Kind of orthogonal to this conversation, but... with increasing temperatures, I find myself wondering at what point more parts of the US might switch to a formal siesta or even nighttime hours. Last summer my area had a month+ of 100+ degree days, and this year it looks like we will have at least several weeks of it. People, especially outdoor workers, simply can't be expected to work in that for a full on day - people would die. So it makes me wonder if we will start to see interesting shifts in the work day as happens in other parts of the country.

This is more possible with WFH now. I sleep for about an hour a day on work hours and I don't work later to make it back up. Still only get positive feedback about the work I get done.

This you can only do when they don't set meetings just after lunch time, which is very common in my company unfortunately. But yeah I agree with you.

Alain De Botton has a fantastic book about this called "Status Anxiety"[1]. The book gave me a fresh perspective on how to avoid being trapped in the race to prove yourself to others.

[1]https://www.amazon.com/Status-Anxiety-Alain-Botton/dp/037572...


I really don't get any of those "be more productive", book, video, course and so on.

Every single person I know just wastes their time with that. Usualy they work long hours and still don't get much done.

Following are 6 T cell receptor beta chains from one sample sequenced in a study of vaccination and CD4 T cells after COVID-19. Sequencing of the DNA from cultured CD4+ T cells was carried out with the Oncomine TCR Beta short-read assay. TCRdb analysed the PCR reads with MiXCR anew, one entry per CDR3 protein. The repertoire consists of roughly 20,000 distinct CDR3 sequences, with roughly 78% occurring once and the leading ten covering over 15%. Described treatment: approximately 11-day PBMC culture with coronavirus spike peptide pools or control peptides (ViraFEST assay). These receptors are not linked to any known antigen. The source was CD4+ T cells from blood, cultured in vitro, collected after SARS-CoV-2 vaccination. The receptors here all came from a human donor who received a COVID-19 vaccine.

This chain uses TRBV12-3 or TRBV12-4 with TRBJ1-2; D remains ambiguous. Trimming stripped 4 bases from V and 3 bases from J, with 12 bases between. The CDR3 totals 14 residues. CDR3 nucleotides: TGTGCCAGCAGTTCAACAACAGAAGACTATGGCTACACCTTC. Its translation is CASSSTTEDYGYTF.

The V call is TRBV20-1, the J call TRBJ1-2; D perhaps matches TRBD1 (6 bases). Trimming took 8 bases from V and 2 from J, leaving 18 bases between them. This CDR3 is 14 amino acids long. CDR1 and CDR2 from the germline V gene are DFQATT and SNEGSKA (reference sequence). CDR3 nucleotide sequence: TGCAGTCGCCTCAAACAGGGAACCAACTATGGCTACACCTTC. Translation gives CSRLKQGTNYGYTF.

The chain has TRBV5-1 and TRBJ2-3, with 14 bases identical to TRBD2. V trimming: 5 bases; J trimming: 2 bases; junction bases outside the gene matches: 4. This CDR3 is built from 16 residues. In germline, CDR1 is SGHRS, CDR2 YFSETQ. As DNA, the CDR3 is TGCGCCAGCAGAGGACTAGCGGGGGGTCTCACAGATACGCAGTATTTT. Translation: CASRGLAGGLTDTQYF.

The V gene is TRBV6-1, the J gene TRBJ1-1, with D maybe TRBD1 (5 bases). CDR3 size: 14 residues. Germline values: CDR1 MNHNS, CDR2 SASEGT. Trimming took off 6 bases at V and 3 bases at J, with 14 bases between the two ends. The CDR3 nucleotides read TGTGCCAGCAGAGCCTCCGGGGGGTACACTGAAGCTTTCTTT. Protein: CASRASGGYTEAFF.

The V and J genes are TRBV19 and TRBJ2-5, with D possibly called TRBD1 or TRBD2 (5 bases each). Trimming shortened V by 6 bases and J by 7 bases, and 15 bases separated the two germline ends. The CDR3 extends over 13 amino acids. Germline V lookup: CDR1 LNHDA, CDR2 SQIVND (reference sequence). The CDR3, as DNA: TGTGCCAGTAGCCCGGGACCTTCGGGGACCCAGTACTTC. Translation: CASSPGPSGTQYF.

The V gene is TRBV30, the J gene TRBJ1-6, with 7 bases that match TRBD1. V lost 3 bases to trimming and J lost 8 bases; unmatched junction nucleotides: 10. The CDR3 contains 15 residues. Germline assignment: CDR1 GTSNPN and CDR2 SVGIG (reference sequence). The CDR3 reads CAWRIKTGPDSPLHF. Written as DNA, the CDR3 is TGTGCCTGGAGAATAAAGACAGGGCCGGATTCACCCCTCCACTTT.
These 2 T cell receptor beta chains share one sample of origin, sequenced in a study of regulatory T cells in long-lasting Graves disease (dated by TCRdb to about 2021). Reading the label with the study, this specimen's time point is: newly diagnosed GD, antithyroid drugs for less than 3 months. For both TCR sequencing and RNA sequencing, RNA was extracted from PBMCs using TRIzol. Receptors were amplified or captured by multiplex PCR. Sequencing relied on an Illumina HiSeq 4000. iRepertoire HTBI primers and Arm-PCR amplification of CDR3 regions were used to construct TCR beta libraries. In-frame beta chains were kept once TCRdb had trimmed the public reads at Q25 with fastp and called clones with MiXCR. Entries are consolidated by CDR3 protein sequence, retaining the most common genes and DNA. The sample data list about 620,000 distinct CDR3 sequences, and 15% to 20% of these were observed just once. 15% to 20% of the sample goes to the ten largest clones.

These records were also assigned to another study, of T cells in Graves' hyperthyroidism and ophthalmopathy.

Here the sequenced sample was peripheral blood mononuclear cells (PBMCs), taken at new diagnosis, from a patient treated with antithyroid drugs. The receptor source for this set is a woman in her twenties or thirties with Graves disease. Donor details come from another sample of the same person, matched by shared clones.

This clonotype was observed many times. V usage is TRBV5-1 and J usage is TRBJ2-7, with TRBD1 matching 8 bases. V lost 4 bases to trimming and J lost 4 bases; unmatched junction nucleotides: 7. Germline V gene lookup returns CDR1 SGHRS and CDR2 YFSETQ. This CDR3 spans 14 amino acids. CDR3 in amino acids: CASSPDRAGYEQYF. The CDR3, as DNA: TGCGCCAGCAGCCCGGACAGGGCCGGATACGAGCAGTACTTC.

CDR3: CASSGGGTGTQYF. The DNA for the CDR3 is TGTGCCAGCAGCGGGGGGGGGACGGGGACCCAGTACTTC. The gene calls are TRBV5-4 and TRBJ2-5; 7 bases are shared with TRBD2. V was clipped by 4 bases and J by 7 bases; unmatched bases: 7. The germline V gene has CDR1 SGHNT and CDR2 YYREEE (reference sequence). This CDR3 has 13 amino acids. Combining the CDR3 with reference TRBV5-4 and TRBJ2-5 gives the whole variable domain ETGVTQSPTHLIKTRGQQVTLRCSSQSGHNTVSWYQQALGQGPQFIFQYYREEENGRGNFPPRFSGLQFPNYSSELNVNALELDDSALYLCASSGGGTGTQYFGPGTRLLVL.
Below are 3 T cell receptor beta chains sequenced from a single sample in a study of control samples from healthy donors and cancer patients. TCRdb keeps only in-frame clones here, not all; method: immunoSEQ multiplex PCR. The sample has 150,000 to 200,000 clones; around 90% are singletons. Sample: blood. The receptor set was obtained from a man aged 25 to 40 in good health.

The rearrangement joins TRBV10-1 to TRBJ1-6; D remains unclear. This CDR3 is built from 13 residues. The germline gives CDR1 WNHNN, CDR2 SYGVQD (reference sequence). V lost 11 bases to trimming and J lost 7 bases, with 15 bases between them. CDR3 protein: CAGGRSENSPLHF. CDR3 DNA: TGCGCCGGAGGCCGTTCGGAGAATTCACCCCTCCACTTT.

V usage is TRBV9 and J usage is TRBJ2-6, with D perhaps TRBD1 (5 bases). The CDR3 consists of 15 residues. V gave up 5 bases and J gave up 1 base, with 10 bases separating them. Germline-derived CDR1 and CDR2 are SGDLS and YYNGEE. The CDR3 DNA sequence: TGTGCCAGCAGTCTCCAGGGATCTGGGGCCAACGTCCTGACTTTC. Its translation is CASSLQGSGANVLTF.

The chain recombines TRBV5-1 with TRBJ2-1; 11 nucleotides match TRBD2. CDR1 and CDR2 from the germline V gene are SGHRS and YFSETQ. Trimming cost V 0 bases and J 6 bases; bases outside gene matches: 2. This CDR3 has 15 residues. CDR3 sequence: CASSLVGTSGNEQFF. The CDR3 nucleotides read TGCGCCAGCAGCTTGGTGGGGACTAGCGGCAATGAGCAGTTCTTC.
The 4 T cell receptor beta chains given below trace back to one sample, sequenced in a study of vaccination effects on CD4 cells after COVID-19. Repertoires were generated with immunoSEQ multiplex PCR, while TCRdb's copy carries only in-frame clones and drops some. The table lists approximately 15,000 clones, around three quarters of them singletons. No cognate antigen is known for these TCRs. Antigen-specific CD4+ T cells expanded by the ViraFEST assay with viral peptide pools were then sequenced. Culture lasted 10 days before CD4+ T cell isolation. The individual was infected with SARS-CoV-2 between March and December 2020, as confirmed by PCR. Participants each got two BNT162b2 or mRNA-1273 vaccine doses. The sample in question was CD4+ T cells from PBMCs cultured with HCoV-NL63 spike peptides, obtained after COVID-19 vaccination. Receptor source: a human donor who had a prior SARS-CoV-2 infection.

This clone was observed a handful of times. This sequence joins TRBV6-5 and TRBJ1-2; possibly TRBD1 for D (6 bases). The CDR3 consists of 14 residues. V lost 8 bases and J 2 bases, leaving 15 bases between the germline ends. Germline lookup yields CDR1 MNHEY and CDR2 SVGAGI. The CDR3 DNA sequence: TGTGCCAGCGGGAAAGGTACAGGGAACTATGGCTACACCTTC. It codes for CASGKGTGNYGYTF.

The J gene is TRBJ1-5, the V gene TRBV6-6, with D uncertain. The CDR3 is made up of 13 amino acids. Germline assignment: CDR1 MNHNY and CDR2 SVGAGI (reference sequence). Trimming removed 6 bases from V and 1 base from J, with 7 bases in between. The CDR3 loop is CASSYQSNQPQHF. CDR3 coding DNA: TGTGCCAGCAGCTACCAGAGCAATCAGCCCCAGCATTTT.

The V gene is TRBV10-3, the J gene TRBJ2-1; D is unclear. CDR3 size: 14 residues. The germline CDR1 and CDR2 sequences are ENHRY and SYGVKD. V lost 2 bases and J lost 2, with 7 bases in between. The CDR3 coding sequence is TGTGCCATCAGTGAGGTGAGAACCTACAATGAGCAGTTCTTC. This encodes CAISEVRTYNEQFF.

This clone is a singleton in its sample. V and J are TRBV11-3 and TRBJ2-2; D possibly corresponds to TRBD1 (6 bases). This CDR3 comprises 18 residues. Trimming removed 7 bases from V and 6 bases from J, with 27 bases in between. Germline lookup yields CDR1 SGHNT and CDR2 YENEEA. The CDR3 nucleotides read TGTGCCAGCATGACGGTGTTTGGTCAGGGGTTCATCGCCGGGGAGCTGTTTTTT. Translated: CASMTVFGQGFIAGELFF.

But hey, they have Zettelkasten with things the never read. A to do list with stuff they never do. And they go out in the morning at 5 for jogging, while gulping down a liter of coffe or energy drinks which results in them being groggy the whole day.

If you ever think you need to adhere to what is preached in any self improvement thing, just don't.

Habe your shit in order, avoid working mor than 7 hours day and take your weekends and vacations seriously.

Especially in IT nothing will get you further than being smartly lazy.


I used to devour this stuff in the beginning of my career, because I always felt like I was drowning in a job that was asking too much of me. Eventually though I got to a place where I no longer needed anymore of these tips. These productivity systems and life hacks are useful, so it is not bad to explore what is out there, but they are tools and tools are not useful unless they are set to a purpose. Also, it is easy to hit a point of diminishing returns, so in hindsight I kept looking after these life hacks for too long.

Ultimately, for me (and everyone is different) it took an inversion of how I looked at time. Before I had a fixed set of things I wanted to cram into available time, and never felt like I managed this well. Realizing two things changed that: (a) work is effectively infinite and (b) the things worth doing or seeing exceed the capacity of a human life. This made me allocate my time differently: professionally I started radically prioritizing what I worked on and how I worked on it to dig up the most useful work from the infinite backlog (techniques: inbox zero, ooda loop, deliberate pauses for contemplation, job crafting). For my personal life I gave up on trying to keep up and spend my time doing things I enjoy, even if ultimately pointless (like reading HN), without feeling guilty to myself for the things not done. I also turned off notifications for almost everything, so I can choose what I spend time on instead of having it chosen for me by my masters in the cloud.